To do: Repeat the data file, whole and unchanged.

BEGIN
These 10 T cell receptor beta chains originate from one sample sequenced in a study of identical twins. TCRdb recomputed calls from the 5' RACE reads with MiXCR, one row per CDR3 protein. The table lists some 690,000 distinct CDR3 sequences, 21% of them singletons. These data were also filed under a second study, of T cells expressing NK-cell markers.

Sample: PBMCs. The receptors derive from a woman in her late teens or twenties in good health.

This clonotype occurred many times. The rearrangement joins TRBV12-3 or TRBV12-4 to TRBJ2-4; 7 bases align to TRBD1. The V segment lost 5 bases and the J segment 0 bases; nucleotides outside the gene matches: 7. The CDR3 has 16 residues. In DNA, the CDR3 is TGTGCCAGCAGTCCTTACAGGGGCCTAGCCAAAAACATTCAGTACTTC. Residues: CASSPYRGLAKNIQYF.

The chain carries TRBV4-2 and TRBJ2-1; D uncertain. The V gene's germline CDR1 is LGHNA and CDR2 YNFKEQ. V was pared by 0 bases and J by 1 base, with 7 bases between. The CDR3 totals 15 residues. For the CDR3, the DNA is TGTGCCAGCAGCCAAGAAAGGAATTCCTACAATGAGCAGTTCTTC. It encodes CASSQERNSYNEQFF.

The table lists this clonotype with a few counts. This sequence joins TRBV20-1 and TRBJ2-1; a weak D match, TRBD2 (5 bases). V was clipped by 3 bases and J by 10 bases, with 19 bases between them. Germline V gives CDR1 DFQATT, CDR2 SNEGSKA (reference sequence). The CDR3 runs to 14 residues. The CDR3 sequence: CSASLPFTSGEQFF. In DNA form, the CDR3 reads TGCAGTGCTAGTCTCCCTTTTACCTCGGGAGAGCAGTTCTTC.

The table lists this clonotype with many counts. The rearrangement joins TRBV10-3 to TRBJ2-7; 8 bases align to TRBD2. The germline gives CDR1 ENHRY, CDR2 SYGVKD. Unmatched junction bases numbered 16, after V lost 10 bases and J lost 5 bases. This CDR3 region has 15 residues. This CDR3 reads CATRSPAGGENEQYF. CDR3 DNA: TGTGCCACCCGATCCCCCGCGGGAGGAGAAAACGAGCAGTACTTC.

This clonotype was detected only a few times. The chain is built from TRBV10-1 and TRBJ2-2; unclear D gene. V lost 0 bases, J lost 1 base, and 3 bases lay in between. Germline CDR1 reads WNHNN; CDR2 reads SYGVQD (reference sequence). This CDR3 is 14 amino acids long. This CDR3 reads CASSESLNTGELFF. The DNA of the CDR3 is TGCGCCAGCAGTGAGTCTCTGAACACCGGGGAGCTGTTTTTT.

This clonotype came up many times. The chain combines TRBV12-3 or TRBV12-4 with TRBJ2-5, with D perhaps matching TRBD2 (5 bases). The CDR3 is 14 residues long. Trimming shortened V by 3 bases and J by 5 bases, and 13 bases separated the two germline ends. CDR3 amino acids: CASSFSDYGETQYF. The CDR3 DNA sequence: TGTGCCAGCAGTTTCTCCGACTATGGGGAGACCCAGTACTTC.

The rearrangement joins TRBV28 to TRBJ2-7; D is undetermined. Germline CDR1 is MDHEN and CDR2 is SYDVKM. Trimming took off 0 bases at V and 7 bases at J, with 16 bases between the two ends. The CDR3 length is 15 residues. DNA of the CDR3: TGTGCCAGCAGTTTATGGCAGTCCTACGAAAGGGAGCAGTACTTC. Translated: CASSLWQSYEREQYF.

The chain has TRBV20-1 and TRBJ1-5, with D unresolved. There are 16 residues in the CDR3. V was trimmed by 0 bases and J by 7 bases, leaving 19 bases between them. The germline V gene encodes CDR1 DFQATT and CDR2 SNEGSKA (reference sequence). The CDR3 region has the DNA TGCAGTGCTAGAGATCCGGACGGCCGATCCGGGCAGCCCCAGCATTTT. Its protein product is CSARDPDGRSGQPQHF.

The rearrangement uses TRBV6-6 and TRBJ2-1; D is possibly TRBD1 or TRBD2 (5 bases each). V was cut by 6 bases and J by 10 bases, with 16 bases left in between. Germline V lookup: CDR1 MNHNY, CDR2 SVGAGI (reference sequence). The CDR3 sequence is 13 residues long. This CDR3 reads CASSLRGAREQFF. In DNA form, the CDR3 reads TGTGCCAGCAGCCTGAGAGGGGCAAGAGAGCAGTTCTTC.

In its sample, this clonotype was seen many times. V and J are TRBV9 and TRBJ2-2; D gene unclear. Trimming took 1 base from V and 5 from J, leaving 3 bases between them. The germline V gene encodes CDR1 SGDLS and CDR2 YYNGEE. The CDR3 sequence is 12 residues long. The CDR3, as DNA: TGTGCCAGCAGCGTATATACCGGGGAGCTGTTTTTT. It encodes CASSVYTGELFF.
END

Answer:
These 10 T cell receptor beta chains originate from one sample sequenced in a study of identical twins. TCRdb recomputed calls from the 5' RACE reads with MiXCR, one row per CDR3 protein. The table lists some 690,000 distinct CDR3 sequences, 21% of them singletons. These data were also filed under a second study, of T cells expressing NK-cell markers.

Sample: PBMCs. The receptors derive from a woman in her late teens or twenties in good health.

This clonotype occurred many times. The rearrangement joins TRBV12-3 or TRBV12-4 to TRBJ2-4; 7 bases align to TRBD1. The V segment lost 5 bases and the J segment 0 bases; nucleotides outside the gene matches: 7. The CDR3 has 16 residues. In DNA, the CDR3 is TGTGCCAGCAGTCCTTACAGGGGCCTAGCCAAAAACATTCAGTACTTC. Residues: CASSPYRGLAKNIQYF.

The chain carries TRBV4-2 and TRBJ2-1; D uncertain. The V gene's germline CDR1 is LGHNA and CDR2 YNFKEQ. V was pared by 0 bases and J by 1 base, with 7 bases between. The CDR3 totals 15 residues. For the CDR3, the DNA is TGTGCCAGCAGCCAAGAAAGGAATTCCTACAATGAGCAGTTCTTC. It encodes CASSQERNSYNEQFF.

The table lists this clonotype with a few counts. This sequence joins TRBV20-1 and TRBJ2-1; a weak D match, TRBD2 (5 bases). V was clipped by 3 bases and J by 10 bases, with 19 bases between them. Germline V gives CDR1 DFQATT, CDR2 SNEGSKA (reference sequence). The CDR3 runs to 14 residues. The CDR3 sequence: CSASLPFTSGEQFF. In DNA form, the CDR3 reads TGCAGTGCTAGTCTCCCTTTTACCTCGGGAGAGCAGTTCTTC.

The table lists this clonotype with many counts. The rearrangement joins TRBV10-3 to TRBJ2-7; 8 bases align to TRBD2. The germline gives CDR1 ENHRY, CDR2 SYGVKD. Unmatched junction bases numbered 16, after V lost 10 bases and J lost 5 bases. This CDR3 region has 15 residues. This CDR3 reads CATRSPAGGENEQYF. CDR3 DNA: TGTGCCACCCGATCCCCCGCGGGAGGAGAAAACGAGCAGTACTTC.

This clonotype was detected only a few times. The chain is built from TRBV10-1 and TRBJ2-2; unclear D gene. V lost 0 bases, J lost 1 base, and 3 bases lay in between. Germline CDR1 reads WNHNN; CDR2 reads SYGVQD (reference sequence). This CDR3 is 14 amino acids long. This CDR3 reads CASSESLNTGELFF. The DNA of the CDR3 is TGCGCCAGCAGTGAGTCTCTGAACACCGGGGAGCTGTTTTTT.

This clonotype came up many times. The chain combines TRBV12-3 or TRBV12-4 with TRBJ2-5, with D perhaps matching TRBD2 (5 bases). The CDR3 is 14 residues long. Trimming shortened V by 3 bases and J by 5 bases, and 13 bases separated the two germline ends. CDR3 amino acids: CASSFSDYGETQYF. The CDR3 DNA sequence: TGTGCCAGCAGTTTCTCCGACTATGGGGAGACCCAGTACTTC.

The rearrangement joins TRBV28 to TRBJ2-7; D is undetermined. Germline CDR1 is MDHEN and CDR2 is SYDVKM. Trimming took off 0 bases at V and 7 bases at J, with 16 bases between the two ends. The CDR3 length is 15 residues. DNA of the CDR3: TGTGCCAGCAGTTTATGGCAGTCCTACGAAAGGGAGCAGTACTTC. Translated: CASSLWQSYEREQYF.

The chain has TRBV20-1 and TRBJ1-5, with D unresolved. There are 16 residues in the CDR3. V was trimmed by 0 bases and J by 7 bases, leaving 19 bases between them. The germline V gene encodes CDR1 DFQATT and CDR2 SNEGSKA (reference sequence). The CDR3 region has the DNA TGCAGTGCTAGAGATCCGGACGGCCGATCCGGGCAGCCCCAGCATTTT. Its protein product is CSARDPDGRSGQPQHF.

The rearrangement uses TRBV6-6 and TRBJ2-1; D is possibly TRBD1 or TRBD2 (5 bases each). V was cut by 6 bases and J by 10 bases, with 16 bases left in between. Germline V lookup: CDR1 MNHNY, CDR2 SVGAGI (reference sequence). The CDR3 sequence is 13 residues long. This CDR3 reads CASSLRGAREQFF. In DNA form, the CDR3 reads TGTGCCAGCAGCCTGAGAGGGGCAAGAGAGCAGTTCTTC.

In its sample, this clonotype was seen many times. V and J are TRBV9 and TRBJ2-2; D gene unclear. Trimming took 1 base from V and 5 from J, leaving 3 bases between them. The germline V gene encodes CDR1 SGDLS and CDR2 YYNGEE. The CDR3 sequence is 12 residues long. The CDR3, as DNA: TGTGCCAGCAGCGTATATACCGGGGAGCTGTTTTTT. It encodes CASSVYTGELFF.